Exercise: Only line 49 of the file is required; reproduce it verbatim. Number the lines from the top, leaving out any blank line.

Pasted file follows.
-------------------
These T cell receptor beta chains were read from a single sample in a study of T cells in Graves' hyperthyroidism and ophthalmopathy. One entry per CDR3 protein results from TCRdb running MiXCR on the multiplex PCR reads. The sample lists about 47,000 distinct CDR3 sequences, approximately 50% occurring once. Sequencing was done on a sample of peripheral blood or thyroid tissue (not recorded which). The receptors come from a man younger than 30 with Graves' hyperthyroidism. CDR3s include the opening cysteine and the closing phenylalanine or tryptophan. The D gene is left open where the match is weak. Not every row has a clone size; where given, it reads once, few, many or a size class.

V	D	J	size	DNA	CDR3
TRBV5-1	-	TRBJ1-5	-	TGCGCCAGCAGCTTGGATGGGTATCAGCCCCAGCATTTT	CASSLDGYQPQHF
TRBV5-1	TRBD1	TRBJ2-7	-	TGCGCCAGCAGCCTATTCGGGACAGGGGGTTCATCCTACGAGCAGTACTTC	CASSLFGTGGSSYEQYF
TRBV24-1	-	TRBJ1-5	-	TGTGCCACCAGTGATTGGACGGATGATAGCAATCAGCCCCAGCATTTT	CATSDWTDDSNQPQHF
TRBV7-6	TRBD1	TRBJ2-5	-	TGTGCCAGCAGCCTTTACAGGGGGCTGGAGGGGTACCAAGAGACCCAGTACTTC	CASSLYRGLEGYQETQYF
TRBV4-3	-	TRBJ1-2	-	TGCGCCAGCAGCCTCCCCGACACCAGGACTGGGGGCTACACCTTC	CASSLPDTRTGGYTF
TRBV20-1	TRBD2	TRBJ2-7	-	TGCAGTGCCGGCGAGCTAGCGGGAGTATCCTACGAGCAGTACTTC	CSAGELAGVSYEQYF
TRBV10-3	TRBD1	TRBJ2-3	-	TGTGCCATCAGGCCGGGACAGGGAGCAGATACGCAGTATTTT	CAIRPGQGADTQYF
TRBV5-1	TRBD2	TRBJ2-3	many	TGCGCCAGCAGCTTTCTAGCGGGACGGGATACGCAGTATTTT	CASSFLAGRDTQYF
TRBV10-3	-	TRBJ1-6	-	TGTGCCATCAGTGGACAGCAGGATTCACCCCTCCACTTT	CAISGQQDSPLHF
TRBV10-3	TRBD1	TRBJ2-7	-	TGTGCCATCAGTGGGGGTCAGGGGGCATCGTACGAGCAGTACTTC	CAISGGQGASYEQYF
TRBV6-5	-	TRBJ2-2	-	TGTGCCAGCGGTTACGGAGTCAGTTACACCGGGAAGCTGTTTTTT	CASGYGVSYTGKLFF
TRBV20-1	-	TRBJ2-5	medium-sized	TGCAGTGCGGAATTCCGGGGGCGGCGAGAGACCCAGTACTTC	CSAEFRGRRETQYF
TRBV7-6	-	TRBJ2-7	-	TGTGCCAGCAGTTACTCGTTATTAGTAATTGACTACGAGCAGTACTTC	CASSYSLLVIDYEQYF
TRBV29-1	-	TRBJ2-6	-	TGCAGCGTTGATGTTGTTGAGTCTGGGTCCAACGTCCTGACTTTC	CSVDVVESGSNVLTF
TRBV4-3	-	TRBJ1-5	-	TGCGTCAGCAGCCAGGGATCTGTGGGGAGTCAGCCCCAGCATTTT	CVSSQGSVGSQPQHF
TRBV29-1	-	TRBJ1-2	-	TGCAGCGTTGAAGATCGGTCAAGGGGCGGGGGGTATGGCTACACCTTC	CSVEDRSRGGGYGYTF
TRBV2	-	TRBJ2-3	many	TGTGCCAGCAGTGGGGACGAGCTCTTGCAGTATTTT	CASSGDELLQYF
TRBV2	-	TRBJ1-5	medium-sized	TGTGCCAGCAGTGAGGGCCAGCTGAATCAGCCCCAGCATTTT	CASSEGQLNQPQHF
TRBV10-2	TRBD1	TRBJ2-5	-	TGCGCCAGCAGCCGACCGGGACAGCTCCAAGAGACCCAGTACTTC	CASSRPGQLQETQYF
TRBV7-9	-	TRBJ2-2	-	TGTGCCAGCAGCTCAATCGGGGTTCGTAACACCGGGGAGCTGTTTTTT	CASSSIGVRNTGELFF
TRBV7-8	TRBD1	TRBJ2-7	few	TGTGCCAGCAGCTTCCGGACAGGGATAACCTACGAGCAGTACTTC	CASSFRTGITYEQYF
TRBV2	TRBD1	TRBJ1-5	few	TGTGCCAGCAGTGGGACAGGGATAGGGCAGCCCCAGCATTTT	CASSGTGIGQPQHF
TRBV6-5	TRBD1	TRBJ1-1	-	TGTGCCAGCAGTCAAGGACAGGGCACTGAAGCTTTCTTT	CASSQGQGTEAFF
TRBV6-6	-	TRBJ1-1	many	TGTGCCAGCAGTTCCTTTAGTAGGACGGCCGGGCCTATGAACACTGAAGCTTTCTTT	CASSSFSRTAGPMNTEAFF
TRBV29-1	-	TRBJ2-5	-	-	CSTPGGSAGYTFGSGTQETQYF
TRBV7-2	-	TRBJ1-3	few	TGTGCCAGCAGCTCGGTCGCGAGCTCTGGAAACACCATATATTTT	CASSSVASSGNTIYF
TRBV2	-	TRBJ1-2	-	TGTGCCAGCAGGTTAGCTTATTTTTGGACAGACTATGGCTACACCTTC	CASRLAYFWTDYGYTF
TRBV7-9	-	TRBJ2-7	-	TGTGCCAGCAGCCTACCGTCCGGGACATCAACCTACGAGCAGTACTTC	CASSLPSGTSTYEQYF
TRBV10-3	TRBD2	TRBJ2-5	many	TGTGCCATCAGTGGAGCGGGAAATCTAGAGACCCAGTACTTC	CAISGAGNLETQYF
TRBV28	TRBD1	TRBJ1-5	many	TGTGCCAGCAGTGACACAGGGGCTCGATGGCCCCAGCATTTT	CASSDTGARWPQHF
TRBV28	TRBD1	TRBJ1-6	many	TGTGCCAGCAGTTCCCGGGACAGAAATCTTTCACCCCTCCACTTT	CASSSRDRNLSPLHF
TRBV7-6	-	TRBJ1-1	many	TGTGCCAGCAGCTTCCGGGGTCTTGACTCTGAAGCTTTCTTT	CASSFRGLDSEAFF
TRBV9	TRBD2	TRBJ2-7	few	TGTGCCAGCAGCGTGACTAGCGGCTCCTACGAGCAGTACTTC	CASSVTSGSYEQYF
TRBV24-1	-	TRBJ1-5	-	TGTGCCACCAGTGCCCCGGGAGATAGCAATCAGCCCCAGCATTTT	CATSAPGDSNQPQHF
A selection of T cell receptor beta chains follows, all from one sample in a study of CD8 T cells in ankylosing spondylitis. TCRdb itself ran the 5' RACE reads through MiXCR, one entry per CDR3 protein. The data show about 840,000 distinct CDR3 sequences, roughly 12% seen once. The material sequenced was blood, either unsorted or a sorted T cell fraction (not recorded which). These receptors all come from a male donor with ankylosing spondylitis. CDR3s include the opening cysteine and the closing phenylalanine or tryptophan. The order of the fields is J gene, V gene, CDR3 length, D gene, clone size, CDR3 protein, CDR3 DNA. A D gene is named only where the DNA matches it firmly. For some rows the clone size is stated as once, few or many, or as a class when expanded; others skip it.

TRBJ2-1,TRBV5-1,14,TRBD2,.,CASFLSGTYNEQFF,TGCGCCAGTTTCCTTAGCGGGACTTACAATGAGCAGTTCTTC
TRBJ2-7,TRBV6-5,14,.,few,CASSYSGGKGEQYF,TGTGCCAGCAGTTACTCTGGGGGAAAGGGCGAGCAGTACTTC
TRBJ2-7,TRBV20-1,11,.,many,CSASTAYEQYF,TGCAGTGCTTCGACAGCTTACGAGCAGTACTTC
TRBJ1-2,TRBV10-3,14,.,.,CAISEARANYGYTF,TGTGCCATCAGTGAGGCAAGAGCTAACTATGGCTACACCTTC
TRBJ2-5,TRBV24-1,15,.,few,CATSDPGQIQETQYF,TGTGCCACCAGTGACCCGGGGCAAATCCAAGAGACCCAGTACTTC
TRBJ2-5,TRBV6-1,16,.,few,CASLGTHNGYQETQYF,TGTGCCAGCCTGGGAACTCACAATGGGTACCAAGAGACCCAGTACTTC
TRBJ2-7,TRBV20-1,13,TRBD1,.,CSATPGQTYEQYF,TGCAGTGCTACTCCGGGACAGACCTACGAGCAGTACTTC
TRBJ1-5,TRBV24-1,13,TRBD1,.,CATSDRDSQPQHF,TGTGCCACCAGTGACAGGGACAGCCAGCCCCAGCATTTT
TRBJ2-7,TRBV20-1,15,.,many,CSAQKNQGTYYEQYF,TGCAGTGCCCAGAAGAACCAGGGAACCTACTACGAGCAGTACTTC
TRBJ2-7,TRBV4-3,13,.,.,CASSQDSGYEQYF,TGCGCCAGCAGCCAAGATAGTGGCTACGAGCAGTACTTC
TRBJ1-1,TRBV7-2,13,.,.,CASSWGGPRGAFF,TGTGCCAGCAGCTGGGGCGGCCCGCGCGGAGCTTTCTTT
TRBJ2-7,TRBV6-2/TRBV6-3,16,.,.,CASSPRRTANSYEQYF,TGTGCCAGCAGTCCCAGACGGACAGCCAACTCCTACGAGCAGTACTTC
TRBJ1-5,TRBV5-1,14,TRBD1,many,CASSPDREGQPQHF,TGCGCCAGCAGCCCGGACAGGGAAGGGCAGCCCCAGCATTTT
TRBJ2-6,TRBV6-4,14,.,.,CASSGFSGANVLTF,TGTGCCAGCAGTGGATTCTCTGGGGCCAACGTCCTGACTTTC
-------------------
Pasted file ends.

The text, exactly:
TRBJ2-7,TRBV6-2/TRBV6-3,16,.,.,CASSPRRTANSYEQYF,TGTGCCAGCAGTCCCAGACGGACAGCCAACTCCTACGAGCAGTACTTC